Looking at Federal Reserve policy

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federal-reserve

The New York Times had an interesting story on Sunday about the Federal Reserve and the debate going internally about what to do once the economy starts doing better. Here’s the story:

The Federal Reserve has left little doubt about its plans for the next few months, and thus little mystery about the statement it will release Wednesday after the latest meeting of its policy-making committee. The economy remains weak. The Fed will keep buying bonds to hold down borrowing costs.

Inside the central bank, however, debate is once again shifting from whether the Fed should do more to stimulate the economy to when it should start doing less.

Proponents of strong action to reduce unemployment won a series of victories last year, culminating in December when the Fed announced that it would hold short-term interest rates near zero at least until the unemployment rate fell below 6.5 percent. The rate was 7.8 percent in December.

To accelerate that process, the Fed also said it would increase its holdings of Treasury securities and mortgage-backed securities by $85 billion each month until it sees clear signs of strength in the job market.

And according to Bloomberg, the jobless rate is still too high for the Federal Reserve to change its policy right now.

The job market in the U.S. probably kept making headway in January even in the face of Washington’s budget battles, economists said before reports this week.

Employers added 160,000 workers to payrolls in January after a 155,000 December increase, according to the median of 67 forecast in a Bloomberg survey before a Feb. 1 Labor Department report. The average monthly gain over the past two years was 153,000. Other data this week may show manufacturing is stabilizing, housing is improving and consumers are spending.

Sustained gains in hiring are giving incomes a lift, cushioning workers from the sting of higher payroll taxes. Nonetheless, bigger employment increases are needed to drive down a jobless rate that Federal Reserve officials, who meet this week for the first time this year, say is too high.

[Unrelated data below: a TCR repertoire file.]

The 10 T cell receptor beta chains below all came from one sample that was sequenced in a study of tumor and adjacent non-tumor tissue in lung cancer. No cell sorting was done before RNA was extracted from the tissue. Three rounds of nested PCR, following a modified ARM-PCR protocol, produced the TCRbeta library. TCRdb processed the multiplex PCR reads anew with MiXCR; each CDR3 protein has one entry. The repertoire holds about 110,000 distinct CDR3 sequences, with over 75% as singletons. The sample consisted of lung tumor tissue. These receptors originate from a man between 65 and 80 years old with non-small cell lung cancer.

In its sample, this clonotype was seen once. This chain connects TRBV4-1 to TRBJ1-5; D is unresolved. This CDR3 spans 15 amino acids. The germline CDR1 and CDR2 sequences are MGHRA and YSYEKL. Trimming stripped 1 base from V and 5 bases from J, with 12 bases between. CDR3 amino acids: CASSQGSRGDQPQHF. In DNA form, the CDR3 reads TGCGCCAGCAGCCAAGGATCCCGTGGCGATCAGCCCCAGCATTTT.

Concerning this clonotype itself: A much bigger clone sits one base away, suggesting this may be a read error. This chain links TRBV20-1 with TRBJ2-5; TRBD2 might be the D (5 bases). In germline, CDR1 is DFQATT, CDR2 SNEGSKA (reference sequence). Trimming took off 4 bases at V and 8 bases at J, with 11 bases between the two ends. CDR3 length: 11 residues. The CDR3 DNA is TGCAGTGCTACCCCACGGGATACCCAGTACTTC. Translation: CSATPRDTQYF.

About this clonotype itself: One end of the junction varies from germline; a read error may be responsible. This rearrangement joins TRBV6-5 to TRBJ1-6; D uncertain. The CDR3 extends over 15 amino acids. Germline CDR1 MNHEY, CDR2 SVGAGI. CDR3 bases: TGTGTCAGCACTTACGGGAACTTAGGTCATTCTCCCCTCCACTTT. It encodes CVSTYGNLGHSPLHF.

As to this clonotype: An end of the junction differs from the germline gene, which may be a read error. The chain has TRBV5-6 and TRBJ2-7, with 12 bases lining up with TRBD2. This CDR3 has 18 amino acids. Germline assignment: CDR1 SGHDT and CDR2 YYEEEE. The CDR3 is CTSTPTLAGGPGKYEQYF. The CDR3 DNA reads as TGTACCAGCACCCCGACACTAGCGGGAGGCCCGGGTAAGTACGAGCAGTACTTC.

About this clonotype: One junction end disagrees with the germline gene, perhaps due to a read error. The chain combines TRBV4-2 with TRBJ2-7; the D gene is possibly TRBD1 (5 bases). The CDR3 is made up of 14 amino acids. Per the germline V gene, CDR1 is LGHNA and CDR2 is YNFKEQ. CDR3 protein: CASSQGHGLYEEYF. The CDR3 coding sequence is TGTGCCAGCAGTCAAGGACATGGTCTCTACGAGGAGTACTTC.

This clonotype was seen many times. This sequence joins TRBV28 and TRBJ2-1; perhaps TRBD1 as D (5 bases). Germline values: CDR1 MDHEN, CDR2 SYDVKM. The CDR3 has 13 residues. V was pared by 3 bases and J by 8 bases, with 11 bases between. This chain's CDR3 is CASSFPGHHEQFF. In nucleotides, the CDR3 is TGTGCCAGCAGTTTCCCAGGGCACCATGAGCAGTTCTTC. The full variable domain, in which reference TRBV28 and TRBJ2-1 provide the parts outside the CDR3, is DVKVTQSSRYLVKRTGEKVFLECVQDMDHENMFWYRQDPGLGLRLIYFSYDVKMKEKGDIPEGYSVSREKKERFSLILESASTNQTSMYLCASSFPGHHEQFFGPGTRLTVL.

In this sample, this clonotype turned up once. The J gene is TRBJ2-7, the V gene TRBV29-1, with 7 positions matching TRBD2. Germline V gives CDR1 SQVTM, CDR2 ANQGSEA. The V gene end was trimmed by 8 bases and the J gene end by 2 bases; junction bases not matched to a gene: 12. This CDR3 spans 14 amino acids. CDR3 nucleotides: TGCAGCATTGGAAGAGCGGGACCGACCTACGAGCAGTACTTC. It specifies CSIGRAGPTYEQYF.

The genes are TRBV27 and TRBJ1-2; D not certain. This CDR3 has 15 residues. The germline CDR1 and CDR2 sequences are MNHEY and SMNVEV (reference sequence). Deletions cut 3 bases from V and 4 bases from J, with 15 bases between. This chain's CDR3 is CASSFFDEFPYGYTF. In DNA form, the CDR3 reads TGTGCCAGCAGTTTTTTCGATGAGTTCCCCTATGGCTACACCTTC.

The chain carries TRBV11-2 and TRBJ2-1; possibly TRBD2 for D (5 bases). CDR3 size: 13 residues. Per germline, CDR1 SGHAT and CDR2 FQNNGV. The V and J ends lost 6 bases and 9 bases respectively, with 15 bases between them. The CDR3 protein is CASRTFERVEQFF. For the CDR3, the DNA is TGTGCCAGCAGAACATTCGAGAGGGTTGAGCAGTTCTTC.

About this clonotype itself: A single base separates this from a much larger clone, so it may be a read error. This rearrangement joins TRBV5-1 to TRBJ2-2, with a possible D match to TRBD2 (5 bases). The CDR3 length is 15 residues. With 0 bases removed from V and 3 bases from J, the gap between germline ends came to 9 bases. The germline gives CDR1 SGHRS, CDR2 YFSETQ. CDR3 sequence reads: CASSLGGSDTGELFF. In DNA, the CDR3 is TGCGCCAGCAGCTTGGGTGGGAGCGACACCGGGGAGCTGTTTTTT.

The Wall Street Journal points out that not everyone agrees with the Fed that they should continue to buy bonds.

Not all Fed officials agree with the stance. That means arguments are likely to surface at Fed policy meetings about how long to continue buying bonds. Signs of this tension emerged in minutes of the Fed’s December meeting that showed some officials favored ending the bond-buying programs by midyear or sooner, while others thought they should probably continue through this year.

Many Fed officials have been encouraged by signs of an improving economic outlook after a sluggish fourth quarter. Interest-rate-sensitive sectors like housing and autos are turning up, a sign that the Fed’s low-interest-rate policies might be having their intended impact. But they also are wary of projecting a turn toward stronger growth after several false starts in recent years. “Every time economic growth appears to be picking up steam, something happens that brings it back down,” Mr. Williams said.

Economic factors aren’t the only ones Fed officials are considering as they debate how long to buy bonds. Some also are pondering the unknown effects of the programs on the stability of the financial system, including the potential for another financial crisis.

“We must not ignore the possibility that the low-interest rate-policy may be creating incentives that lead to future financial imbalances,” Kansas City Fed President Esther George said in a speech earlier this month. She noted that prices of bonds, agricultural land and high-yield loans are at “historically high levels.” If they fall sharply, it could hurt the economy.

It’s definitely a delicate balance between supporting the economy and over managing it. But I’m sure for all the people out of work, any help bringing the unemployment rate will be appreciated.